9 Language and power
Language, as the basis of interpersonal and social communication, is so ingrained in our day-to-day life that it tends to be taken for granted (Thompson, 2011). Cultural and linguistic studies of language, however, reveal that language is neither straightforward nor neutral. Thompson summarises the issues like this:
Language is closely associated with power, with the way we make sense of our lives and of the social world, and even how we make sense of ourselves – that is, our identity … Language can be used to solve problems, to build positive and constructive relationships, to inspire and motivate and to liberate. However, it can also be used to create problems as well as solve them, to incite hatred and to create great pain and suffering.
Vojak (2009) argues that organisational and professional language used to talk about people, their situations and services can have stigmatising effects and perpetuate inequality. It is important therefore for social workers to understand the relationship between language and social justice, so that they can take a more empowering approach. In some instances, social workers may need to help service users understand, for example, legal or medical terms that can cause confusion or anxiety. The same applies to social work ‘jargon’ – words such as ‘dysfunctional’ and ‘chaotic’ which can produce negative and labelling effects. Even the term ‘mum’, used in place of a parent’s name, can sound very diminishing.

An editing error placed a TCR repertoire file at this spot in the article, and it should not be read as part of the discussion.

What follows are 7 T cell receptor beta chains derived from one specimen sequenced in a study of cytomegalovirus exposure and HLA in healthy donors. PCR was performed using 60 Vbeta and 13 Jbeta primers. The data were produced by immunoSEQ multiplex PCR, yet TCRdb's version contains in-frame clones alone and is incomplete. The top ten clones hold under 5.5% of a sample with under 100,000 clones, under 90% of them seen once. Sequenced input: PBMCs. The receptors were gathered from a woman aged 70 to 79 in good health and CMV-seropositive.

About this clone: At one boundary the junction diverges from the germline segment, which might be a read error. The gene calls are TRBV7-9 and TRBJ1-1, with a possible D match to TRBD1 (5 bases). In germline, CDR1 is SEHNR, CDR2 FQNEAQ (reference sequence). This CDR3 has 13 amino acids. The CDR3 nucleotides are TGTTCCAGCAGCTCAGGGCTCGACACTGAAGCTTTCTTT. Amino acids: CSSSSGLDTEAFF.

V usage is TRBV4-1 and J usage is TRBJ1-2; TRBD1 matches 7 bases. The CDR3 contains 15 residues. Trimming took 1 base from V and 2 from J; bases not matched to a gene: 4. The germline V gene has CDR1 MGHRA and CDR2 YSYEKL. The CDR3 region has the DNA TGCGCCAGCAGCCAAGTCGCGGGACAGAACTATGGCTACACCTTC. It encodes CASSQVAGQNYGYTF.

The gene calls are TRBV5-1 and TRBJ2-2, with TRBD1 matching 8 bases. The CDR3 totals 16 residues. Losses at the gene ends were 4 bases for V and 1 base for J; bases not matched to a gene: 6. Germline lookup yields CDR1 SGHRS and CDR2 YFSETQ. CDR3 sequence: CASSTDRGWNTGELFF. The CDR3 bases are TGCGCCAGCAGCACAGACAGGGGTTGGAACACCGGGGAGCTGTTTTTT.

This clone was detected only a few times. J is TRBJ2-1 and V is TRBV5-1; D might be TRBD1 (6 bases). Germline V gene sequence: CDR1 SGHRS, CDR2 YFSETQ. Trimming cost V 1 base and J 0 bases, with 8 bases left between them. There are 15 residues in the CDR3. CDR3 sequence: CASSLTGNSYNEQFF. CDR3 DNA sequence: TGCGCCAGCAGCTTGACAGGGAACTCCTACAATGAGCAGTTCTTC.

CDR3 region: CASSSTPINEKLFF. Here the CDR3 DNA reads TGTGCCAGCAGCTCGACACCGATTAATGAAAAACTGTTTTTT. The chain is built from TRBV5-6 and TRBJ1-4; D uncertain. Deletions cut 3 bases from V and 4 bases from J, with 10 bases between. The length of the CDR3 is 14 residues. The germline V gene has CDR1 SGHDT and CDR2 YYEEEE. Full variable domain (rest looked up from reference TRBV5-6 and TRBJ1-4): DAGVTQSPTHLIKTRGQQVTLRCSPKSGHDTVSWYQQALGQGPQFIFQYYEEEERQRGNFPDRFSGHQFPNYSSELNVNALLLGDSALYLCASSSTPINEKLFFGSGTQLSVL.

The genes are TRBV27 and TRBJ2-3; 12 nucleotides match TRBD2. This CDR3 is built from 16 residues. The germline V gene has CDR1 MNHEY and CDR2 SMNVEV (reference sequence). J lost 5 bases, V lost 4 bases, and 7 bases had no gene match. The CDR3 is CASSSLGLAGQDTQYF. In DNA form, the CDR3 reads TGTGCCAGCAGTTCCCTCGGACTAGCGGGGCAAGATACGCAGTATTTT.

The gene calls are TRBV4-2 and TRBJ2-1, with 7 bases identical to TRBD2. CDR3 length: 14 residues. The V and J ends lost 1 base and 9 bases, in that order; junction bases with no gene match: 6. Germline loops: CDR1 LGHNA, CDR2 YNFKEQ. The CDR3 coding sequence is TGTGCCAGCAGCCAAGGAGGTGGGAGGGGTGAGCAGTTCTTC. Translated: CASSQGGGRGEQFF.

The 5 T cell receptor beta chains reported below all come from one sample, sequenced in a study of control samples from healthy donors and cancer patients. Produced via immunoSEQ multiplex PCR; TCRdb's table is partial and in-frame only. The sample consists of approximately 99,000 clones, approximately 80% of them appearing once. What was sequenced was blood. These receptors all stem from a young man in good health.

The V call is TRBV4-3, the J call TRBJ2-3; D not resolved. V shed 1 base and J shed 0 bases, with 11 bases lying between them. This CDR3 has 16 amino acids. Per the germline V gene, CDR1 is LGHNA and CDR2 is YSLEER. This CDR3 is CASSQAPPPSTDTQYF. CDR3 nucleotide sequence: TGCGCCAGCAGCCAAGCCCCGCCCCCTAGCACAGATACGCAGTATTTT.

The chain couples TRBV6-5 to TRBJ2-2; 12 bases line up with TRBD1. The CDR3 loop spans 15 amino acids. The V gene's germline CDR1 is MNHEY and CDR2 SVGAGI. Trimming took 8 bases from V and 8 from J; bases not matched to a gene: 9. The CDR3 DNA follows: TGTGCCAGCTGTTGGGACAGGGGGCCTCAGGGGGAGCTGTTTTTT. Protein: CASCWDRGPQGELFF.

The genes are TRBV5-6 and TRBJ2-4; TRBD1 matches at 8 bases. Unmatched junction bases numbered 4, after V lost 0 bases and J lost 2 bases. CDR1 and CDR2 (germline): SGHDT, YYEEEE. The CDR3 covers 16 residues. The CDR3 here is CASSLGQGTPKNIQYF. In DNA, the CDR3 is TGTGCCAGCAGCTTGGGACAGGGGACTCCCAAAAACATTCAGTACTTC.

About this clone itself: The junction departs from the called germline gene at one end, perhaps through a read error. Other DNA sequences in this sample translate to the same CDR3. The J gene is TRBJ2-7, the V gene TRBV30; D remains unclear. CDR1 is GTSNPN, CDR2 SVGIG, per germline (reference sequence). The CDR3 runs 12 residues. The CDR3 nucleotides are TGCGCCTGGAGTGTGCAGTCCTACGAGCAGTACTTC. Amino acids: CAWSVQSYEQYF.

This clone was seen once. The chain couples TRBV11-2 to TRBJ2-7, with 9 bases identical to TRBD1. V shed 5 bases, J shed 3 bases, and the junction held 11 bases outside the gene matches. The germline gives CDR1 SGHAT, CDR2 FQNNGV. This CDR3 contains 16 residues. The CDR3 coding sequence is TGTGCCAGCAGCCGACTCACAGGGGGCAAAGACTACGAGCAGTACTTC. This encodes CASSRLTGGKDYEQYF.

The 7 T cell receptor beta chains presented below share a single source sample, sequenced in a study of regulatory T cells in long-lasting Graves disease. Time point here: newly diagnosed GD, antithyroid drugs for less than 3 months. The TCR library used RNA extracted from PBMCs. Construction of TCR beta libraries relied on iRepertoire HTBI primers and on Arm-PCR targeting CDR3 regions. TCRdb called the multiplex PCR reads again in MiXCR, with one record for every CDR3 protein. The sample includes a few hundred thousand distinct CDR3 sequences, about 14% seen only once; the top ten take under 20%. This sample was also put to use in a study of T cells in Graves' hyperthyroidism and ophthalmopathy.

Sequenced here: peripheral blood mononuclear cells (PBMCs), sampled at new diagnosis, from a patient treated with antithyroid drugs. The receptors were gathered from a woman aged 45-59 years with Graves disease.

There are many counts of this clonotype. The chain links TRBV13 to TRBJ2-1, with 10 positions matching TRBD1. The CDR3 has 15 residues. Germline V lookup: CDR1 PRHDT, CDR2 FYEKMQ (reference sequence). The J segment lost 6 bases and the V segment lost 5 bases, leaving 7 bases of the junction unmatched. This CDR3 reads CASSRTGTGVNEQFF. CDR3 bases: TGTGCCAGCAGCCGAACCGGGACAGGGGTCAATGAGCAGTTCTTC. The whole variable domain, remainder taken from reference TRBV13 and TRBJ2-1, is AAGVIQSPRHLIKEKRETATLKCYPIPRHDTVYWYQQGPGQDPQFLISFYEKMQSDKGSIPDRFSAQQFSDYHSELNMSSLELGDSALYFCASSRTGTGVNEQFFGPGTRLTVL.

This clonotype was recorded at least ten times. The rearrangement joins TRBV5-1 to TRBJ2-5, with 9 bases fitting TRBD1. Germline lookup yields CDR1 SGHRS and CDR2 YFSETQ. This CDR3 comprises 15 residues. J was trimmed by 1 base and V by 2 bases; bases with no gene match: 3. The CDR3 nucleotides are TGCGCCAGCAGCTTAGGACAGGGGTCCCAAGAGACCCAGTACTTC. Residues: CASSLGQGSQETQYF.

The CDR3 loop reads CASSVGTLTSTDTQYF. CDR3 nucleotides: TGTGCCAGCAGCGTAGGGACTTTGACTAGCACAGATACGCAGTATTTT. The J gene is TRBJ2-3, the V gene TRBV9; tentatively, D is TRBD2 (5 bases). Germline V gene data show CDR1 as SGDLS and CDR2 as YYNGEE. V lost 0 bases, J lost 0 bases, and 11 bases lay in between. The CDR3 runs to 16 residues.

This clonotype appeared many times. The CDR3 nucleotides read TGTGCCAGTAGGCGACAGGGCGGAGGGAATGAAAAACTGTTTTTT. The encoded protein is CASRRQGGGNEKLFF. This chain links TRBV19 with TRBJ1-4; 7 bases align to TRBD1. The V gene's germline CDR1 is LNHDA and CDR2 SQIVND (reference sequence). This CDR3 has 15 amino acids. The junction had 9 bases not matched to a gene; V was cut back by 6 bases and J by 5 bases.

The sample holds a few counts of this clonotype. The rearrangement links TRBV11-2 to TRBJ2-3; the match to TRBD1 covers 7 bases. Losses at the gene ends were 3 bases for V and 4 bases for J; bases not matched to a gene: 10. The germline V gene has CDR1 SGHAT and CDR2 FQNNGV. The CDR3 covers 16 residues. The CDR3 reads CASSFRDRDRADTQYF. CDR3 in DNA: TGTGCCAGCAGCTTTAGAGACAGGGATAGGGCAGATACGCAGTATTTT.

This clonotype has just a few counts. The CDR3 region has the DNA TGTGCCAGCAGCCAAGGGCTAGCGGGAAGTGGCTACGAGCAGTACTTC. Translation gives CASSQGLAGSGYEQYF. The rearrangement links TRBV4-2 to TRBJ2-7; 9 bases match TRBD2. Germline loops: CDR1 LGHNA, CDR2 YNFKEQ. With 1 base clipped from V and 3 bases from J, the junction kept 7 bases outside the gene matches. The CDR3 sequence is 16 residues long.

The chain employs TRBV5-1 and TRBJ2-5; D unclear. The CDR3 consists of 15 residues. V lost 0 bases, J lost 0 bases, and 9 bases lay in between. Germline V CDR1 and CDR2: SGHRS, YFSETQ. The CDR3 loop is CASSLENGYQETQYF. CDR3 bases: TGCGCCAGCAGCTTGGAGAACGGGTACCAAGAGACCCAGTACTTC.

Social work practice can itself be shaped and constrained by the power of official language. Gregory and Holloway (2005, p. 46) point to the adoption of managerialist concepts and terminology since the 1990s. Social work discourse is now dominated by ‘a strong emphasis on managing “outcomes” – a word never before connected with the welfare services’, along with ‘[the] language of risk management and the language of consumerism’. At ground level, social work practitioners may need to take a critical stance about the use of pathologising language. For example, Duffy (2016) urges against the use of ageist professional shorthand (such as ‘frequent flyer’ or ‘bed blocker’) when working with older people.